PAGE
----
Has there ever been a time in your life when you wanted more than anything to make a difference, to matter, or on your best days, to fix the wrongs of the world?
What happened, or what do you think would happen if, you jumped into a situation that needed a hero? Do we fear it won’t be as grand as our mind’s eye projected? Would we overlook the grandeur of the butterfly effect we’d set in motion?
Let’s watch this delightful, short reminder of the possibilities, with a life lesson from a volunteer firefighter:
Before I continue with what this can mean to all of us in the Ever Widening Circles community, let’s take a little detour into nerd-ville: Bezos’ story reminds me of a thread that runs through the iconic Harry Potter series of books. After years of Harry being deemed “The Chosen One,” Harry tells his best friend Ron Weasley that his feats of heroism aren’t as great as they sound, because, in each case, he simply did the thing that needed to be done in the moment. Ron later has his own heroic moment in Harry Potter and The Deathly Hallows, and notices the same thing: he just did what had to be done.
Perhaps it is situations that make the hero, not the other way around. Fictional or not, none of us really know the magnitude of our actions when we just do what needs doing in a critical moment. What’s more, it is rare in a crisis that we have time to consider personal gain.
Through my work on the Ever Widening Circles project, I’ve discovered that there are no end to the heroes and thought leaders who are just doing the right thing. Pushing forward every day, often against some big barriers, the innovators and doers we feature on EWC are often ordinary people who found themselves walking with a great idea, too compelling to ignore.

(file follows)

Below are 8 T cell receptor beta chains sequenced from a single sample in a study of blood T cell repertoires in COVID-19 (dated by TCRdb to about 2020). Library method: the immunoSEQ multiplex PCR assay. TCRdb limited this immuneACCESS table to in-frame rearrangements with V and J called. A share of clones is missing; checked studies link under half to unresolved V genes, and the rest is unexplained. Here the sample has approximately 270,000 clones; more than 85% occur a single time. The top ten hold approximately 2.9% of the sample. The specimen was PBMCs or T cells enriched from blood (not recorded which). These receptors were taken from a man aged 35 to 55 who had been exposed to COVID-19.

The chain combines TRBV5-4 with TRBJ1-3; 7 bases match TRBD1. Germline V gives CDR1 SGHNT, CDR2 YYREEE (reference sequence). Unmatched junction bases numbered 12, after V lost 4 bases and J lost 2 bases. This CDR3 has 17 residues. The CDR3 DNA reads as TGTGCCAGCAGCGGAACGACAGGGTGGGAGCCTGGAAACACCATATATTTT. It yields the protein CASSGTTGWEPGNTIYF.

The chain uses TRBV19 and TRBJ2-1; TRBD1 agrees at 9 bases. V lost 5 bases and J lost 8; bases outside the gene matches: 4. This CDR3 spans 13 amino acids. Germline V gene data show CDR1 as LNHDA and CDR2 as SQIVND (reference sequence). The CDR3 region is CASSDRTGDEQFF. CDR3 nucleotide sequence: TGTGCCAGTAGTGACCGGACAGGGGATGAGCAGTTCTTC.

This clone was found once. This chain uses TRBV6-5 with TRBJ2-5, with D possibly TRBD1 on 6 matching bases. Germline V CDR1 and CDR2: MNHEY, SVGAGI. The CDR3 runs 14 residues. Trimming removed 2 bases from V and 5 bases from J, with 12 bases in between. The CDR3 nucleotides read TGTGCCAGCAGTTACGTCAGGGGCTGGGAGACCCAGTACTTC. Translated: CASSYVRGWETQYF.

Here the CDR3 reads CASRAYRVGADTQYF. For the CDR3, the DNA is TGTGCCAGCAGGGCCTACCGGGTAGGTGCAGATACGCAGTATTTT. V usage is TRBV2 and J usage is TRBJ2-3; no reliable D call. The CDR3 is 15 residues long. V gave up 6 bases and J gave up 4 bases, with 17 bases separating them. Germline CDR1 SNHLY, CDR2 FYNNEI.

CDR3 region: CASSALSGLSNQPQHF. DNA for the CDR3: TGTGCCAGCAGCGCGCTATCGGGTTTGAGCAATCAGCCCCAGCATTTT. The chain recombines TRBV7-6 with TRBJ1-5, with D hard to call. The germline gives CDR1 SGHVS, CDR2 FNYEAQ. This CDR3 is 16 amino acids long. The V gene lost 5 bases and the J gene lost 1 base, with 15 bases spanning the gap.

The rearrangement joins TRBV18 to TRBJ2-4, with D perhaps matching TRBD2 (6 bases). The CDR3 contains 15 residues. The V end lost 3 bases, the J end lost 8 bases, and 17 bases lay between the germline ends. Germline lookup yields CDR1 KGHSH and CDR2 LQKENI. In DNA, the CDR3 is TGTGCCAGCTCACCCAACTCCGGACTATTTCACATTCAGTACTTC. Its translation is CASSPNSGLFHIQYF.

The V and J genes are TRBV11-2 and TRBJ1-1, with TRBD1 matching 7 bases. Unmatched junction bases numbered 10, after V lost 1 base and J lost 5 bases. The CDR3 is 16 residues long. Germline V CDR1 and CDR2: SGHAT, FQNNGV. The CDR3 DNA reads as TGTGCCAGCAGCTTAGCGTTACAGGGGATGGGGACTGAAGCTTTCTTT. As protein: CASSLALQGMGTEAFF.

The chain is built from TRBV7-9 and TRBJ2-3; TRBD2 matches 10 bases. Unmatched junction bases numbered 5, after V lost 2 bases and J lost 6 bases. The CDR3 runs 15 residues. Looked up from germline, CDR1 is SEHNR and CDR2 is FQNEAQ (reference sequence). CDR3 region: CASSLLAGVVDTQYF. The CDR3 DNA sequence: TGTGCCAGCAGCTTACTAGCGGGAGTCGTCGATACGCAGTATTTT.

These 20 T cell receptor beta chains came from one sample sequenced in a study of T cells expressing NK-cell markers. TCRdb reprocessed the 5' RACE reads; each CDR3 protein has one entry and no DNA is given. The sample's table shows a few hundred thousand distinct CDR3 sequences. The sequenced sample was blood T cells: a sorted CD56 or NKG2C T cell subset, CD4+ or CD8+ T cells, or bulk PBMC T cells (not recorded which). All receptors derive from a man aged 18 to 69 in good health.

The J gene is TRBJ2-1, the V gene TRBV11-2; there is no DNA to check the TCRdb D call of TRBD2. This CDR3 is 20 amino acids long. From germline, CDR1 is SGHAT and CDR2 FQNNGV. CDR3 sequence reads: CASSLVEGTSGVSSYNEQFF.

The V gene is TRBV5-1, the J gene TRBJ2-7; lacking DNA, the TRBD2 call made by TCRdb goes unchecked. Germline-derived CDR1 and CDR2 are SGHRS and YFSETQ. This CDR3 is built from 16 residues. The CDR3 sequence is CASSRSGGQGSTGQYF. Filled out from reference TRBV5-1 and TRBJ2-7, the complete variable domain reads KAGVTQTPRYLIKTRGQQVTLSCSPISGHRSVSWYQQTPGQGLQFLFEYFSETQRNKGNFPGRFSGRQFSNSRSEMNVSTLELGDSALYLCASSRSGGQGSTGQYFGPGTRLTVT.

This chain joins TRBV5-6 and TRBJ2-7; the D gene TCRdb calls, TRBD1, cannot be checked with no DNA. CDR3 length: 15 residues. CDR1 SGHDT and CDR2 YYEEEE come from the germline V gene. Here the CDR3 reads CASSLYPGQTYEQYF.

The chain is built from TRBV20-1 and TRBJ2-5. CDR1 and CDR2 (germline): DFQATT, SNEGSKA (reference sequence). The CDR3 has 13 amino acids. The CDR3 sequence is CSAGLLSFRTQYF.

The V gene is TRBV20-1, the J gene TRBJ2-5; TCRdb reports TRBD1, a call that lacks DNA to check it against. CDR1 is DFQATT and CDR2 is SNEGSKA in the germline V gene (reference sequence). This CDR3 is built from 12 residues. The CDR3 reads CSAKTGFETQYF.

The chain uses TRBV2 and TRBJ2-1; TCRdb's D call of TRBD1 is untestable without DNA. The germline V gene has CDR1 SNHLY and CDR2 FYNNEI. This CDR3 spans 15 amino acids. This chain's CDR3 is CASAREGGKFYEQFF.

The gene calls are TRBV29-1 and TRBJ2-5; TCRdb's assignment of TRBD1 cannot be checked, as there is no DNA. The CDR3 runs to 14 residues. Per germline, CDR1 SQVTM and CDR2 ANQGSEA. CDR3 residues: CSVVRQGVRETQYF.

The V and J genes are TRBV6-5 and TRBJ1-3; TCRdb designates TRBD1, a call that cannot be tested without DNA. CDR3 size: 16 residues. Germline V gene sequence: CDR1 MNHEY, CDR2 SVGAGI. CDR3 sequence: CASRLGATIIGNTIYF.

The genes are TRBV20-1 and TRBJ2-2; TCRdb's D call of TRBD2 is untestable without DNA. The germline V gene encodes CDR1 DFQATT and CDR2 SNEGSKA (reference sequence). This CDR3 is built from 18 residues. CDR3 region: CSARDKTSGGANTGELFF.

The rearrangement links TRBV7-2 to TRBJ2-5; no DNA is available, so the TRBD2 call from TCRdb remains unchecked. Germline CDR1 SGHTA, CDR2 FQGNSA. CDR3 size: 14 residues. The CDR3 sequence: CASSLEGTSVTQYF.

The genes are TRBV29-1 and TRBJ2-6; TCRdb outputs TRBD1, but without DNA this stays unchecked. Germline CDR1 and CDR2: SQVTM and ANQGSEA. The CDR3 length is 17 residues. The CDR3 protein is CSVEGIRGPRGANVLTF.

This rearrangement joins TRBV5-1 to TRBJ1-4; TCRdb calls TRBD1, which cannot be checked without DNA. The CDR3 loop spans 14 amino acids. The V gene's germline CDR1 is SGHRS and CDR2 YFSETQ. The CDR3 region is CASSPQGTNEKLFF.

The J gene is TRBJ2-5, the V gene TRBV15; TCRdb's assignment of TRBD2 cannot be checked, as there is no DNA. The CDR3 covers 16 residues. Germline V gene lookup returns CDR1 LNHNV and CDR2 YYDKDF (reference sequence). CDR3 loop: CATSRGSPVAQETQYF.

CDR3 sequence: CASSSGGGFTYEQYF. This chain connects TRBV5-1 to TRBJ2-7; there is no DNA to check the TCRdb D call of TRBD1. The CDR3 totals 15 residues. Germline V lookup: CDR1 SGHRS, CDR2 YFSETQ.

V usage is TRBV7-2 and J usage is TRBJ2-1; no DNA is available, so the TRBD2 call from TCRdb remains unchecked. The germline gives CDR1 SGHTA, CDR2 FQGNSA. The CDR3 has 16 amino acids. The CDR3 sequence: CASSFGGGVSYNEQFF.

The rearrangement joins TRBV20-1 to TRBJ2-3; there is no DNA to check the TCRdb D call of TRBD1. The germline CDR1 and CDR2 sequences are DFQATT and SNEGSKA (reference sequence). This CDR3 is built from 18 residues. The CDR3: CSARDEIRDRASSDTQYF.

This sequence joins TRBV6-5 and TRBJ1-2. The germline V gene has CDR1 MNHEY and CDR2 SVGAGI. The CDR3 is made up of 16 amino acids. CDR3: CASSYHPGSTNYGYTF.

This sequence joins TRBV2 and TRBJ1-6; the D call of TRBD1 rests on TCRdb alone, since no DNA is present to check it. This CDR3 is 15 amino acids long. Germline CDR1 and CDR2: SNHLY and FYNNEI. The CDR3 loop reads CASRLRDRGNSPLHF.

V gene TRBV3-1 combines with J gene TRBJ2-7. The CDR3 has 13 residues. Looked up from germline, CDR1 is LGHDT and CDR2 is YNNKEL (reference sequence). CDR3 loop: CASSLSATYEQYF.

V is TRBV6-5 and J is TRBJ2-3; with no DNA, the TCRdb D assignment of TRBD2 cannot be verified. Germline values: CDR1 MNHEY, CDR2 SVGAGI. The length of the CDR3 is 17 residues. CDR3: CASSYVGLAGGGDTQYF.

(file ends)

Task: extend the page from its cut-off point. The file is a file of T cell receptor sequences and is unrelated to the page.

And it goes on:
That’s what happened to me.
In January of 2014, every day I became more disgusted and burdened by the overwhelming negativity of the 24-hour news cycle. One day I met an unemployed tech geek in a coffee shop and proposed he build me a website where I would share things that proved there was still hope, beauty and possibility in the world. Once I started, the floodgates of potential and support came in. I didn’t know we would serve hundreds of thousands of people all over the world. We never dreamed we’d develop a huge viewership in places like Algeria, Afghanistan, Cambodia and Iraq.
Again, my point is that the first steps of making a difference in the world, both large and small, don’t necessarily seem heroic in the heat of the moment. But in doing one thing, with the best intention, we move the world ahead for at least one person, and maybe set in motion a story that evolves into ever-widening ripples of possibility for eons.
Do the right thing, even if it’s small. Be kind.
Stay open, curious and hopeful.
~ Dr. Lynda